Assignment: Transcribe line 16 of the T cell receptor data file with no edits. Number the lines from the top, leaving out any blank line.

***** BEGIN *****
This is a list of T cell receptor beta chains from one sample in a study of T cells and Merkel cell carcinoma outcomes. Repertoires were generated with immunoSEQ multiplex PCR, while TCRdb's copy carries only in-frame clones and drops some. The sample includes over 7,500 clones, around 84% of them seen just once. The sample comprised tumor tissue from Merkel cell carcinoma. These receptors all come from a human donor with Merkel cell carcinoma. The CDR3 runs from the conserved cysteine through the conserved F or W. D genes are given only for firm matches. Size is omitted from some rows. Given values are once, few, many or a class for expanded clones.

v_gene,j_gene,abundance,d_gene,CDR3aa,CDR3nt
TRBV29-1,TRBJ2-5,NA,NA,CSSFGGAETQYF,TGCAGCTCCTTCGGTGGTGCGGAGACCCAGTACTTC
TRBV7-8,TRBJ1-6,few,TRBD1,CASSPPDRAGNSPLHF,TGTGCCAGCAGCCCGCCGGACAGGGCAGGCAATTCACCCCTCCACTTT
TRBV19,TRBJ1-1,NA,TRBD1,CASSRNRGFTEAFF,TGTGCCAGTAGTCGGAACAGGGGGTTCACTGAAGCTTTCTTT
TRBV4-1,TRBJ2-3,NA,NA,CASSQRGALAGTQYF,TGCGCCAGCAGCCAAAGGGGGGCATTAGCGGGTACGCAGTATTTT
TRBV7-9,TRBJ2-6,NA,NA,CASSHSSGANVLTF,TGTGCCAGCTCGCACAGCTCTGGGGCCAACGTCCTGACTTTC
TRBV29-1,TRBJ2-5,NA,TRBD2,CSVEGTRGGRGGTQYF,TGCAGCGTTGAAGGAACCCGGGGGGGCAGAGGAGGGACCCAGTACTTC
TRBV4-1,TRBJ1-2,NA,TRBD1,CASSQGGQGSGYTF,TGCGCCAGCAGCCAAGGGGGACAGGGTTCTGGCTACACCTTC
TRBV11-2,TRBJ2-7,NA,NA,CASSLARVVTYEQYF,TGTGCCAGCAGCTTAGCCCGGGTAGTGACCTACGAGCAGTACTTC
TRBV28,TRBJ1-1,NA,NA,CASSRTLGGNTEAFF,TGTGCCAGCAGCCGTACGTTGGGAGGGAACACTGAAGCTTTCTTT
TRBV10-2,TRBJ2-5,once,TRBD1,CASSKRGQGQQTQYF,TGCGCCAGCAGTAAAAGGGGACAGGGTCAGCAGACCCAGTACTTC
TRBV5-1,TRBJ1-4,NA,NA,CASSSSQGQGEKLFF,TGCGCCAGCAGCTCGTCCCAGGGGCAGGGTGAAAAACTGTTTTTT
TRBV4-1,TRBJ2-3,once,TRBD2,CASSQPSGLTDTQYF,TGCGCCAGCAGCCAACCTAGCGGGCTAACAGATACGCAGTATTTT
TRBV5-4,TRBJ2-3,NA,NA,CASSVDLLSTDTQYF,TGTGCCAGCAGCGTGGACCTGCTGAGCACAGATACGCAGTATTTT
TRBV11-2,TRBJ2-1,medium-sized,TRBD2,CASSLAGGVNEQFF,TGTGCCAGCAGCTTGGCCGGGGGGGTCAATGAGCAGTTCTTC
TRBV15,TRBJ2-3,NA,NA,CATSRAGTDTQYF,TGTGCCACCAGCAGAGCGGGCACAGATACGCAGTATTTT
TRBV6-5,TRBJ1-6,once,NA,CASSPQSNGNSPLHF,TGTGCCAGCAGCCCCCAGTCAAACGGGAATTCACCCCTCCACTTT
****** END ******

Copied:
TRBV11-2,TRBJ2-1,medium-sized,TRBD2,CASSLAGGVNEQFF,TGTGCCAGCAGCTTGGCCGGGGGGGTCAATGAGCAGTTCTTC